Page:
There Is Nothing in This World That Someone Cannot Make a Little Worse and Sell a Little Cheaper

John Ruskin? J. A. Richards? The Pure Food Store? White Star Company? Percy D. Hagan? Apocryphal?

Dear Quote Investigator: It is always possible to manufacture an item using inferior materials and sell it at a cheaper price than a quality item. The buyer who is foolishly guided by price alone becomes the lawful prey of the seller. The famous English art critic John Ruskin has received credit for eloquently expressing this point. Oddly, I have never seen a proper citation supporting the attribution to Ruskin. Would you please explore this topic?

Quote Investigator: The earliest match located by QI appeared in the February 1901 issue of “Profitable Advertising: The Advertiser’s Trade Journal”. A correspondent named J. A. Richards of New York sent a letter of disagreement to the journal editor who had advocated the display of prices within advertisements. Richards believed that a focus on prices was undesirable for the sellers of quality goods. Boldface added to excerpts by QI: 1

While you talk about the quality of your wares, you have your cheaper competitor where he cannot touch you. The breach between you is longer than his arm. When you begin to talk about prices, you are absolutely at his mercy. There is hardly anything in the world that some man cannot make a little worse and sell a little cheaper, and the people who consider price only are this man’s lawful prey. This is the doctrine of commercial foreordination, against which it is useless to contend.

Based on current evidence QI tentatively credits J. A. Richards with the saying in the bold text above. Yet, it remains possible that Richards was repeating a formulation that was already in circulation.

John Ruskin died in January 1900.  Numerous researchers have been unable to find this expression in his writings. He received credit by October 1926, but the long delay meant that the linkage was very weak.

Below are additional selected citations in chronological order.

A partial match occurred in an 1877 article in “The Gardeners’ Chronicle” which discussed the unethical practice of replacing one type of seed (Alsike Clover) with a less expensive type of seed (White Clover) while selling the misrepresented product at a higher price. A law called the “seed adulteration act” was ineffective in prohibiting this behavior. The distinctive phrase “lawful prey” appeared in this article: 2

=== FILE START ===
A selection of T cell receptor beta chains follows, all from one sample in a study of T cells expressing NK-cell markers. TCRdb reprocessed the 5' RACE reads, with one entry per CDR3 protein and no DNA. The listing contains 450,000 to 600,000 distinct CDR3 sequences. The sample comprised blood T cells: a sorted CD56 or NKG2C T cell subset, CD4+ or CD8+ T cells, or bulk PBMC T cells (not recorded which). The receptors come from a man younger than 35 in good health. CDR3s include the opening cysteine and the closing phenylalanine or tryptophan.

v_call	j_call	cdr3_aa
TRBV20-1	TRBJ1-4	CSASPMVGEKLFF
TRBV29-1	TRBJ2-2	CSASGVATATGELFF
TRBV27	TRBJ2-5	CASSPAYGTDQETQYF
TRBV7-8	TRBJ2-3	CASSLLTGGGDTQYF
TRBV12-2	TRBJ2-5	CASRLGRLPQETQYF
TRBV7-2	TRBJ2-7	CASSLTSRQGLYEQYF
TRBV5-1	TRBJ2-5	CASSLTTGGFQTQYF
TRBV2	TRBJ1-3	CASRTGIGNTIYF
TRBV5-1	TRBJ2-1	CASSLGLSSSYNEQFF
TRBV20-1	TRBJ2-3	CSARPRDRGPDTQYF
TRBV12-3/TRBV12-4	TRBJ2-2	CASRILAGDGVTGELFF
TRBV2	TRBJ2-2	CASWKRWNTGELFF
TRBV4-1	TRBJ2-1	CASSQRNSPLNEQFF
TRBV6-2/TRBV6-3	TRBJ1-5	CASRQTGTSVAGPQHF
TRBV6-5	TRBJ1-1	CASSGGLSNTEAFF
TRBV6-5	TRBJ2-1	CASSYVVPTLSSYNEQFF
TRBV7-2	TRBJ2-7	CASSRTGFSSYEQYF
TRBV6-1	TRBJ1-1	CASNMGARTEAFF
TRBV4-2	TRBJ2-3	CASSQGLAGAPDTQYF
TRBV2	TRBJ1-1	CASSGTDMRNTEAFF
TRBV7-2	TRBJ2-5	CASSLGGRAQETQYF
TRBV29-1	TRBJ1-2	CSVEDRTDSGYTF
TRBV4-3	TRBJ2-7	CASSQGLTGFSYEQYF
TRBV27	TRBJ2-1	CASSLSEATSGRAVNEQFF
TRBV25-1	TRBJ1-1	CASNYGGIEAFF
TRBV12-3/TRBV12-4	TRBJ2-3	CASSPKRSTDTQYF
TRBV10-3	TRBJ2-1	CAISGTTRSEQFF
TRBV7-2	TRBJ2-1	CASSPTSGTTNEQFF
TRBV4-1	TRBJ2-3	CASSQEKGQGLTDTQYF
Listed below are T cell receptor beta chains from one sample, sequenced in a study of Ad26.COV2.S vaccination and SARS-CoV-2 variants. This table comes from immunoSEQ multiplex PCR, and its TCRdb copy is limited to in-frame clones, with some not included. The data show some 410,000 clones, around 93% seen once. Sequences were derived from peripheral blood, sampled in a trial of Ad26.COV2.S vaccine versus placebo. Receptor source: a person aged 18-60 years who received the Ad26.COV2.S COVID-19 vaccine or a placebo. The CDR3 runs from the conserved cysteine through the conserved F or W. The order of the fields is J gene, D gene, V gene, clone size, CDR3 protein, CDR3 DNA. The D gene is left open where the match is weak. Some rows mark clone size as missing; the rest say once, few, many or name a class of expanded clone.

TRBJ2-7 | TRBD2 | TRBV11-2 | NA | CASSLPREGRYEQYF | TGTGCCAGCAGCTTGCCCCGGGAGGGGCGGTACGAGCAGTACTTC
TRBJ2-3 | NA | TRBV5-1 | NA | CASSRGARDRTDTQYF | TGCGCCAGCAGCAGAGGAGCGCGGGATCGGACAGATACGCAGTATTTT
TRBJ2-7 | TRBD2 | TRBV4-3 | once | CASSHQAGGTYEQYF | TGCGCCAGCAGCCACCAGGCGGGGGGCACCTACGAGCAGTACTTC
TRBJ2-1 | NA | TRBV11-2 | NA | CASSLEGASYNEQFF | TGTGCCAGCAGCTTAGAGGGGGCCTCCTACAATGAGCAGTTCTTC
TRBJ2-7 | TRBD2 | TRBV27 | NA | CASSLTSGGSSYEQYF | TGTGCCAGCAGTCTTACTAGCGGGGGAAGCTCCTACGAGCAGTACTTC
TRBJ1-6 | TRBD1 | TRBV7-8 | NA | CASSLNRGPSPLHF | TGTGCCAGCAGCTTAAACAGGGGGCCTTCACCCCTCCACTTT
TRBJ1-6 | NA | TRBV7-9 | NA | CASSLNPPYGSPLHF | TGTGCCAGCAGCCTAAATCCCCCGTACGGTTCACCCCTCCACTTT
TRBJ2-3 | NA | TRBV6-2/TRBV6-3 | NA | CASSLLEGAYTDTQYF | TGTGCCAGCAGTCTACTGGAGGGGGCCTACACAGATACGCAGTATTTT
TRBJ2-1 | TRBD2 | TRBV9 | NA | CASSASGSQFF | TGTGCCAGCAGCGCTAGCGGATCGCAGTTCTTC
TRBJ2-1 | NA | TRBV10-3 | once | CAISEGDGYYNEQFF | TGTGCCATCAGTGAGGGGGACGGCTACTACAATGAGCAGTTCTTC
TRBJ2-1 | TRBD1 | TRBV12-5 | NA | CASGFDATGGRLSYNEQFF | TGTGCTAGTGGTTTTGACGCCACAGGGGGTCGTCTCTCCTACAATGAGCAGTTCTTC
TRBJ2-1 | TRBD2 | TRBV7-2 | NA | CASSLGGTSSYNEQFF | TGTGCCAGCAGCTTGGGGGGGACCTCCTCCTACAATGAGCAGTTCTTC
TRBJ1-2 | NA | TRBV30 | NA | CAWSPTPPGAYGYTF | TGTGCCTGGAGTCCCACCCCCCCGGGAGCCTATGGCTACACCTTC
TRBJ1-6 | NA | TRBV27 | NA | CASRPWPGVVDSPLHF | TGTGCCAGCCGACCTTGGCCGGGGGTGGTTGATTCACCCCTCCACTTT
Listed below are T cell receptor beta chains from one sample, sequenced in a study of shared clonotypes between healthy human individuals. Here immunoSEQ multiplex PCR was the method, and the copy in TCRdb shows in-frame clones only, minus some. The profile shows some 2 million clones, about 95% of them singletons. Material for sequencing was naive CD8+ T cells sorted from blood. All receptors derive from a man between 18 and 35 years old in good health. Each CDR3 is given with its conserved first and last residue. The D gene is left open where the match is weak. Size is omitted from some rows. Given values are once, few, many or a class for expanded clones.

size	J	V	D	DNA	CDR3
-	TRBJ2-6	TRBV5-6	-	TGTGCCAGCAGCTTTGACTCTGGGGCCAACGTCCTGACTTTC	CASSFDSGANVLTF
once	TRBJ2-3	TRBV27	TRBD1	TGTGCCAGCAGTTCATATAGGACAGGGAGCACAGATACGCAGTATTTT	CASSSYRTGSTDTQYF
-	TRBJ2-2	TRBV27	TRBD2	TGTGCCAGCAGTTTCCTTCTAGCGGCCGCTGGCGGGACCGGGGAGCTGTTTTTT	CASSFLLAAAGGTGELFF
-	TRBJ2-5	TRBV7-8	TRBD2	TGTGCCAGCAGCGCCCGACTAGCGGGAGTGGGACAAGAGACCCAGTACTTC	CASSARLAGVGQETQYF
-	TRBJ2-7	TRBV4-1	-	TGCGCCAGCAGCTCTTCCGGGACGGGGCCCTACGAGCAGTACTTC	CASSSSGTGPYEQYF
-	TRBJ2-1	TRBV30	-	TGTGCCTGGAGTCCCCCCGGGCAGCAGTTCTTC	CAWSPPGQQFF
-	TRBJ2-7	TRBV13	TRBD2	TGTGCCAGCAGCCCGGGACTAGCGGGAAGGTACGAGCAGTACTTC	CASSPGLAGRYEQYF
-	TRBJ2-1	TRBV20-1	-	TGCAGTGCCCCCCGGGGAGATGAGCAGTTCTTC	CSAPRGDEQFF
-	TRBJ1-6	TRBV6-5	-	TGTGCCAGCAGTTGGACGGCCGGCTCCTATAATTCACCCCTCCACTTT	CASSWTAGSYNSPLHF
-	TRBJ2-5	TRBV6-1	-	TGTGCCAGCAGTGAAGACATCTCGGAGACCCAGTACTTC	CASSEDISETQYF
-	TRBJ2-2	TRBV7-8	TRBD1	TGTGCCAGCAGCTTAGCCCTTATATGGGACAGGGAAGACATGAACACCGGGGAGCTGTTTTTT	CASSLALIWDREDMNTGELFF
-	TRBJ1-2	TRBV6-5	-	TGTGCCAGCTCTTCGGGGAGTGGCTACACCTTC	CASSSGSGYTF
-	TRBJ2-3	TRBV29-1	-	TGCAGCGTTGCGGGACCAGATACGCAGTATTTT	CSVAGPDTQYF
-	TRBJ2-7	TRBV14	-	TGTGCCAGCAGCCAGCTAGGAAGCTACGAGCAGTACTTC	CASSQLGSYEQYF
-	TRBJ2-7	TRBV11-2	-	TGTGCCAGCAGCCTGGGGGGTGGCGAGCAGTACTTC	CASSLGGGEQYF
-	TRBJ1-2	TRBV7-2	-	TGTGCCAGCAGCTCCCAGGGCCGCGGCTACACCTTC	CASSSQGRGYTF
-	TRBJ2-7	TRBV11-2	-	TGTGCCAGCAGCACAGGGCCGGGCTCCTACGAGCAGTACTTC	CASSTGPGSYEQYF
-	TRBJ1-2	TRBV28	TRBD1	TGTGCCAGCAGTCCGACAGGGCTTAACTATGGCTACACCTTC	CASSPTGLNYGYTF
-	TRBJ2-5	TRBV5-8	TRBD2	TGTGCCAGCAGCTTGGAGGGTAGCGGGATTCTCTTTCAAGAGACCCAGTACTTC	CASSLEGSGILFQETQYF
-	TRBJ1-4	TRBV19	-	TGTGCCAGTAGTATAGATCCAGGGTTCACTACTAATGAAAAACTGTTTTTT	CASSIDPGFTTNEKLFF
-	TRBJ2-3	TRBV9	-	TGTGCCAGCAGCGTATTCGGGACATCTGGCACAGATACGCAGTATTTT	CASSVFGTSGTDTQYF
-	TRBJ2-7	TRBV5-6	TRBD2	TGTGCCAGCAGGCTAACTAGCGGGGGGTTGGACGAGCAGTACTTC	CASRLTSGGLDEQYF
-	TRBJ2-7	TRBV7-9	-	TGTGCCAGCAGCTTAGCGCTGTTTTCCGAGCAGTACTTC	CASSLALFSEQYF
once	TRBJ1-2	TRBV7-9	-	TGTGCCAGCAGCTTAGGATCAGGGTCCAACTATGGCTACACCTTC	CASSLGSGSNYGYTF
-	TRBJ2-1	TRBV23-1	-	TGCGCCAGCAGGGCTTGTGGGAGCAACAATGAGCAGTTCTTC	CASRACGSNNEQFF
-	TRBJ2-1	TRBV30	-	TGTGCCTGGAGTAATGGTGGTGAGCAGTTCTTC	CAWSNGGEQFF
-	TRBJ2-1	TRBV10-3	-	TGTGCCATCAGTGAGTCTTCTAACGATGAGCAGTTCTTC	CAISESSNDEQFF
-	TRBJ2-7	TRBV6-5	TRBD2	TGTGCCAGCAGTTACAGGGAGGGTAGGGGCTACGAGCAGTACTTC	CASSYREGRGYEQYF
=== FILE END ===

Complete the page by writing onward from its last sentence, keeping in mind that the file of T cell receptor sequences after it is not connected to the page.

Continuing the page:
. . . human nature is essentially human, and one class of the community is regarded as the lawful prey of another . . .

In February 1901 the full matching expression appeared in “Profitable Advertising” as presented previously.

The statement by J. A. Richards apparently caught the eye of others. In December 1901 “The Denver Post” published the following partial match within an article about a manufacturer of overalls: 3

There is hardly anything in the world that someone cannot make a little worse, and sell a little cheaper, and the manufacturer who pins his faith to price only is likely soon to have a future behind him.

In February 1903 the “Virginian-Pilot” of Norfolk, Virginia printed an advertisement from Lowe & Miller with the tagline: “The Pure Food Store—where Purity is Paramount”. The ad included the expression without attribution: 4

There is hardly anything in the world that some man cannot make a little worse and sell a little cheaper, and the people who consider price only are this man’s lawful prey.

Steer clear of the grocer who sells the little-worse, little-cheaper foods.

The same Lowe & Miller advertisement appeared in “The Norfolk Landmark” of Norfolk, Virginia on the same day. 5

In 1905 “The Winston-Salem Journal” of North Carolina printed an advertisement from the White Star Company. A slightly altered version of the expression was included. The ad omitted the phrase “in the world”: 6

Remember that there is hardly anything that some man cannot make a little worse and sell a little cheaper, and that people who consider price only, are that man’s lawful prey,

Issued from the place
WHERE “Quality” PREVAILS
White Star Company.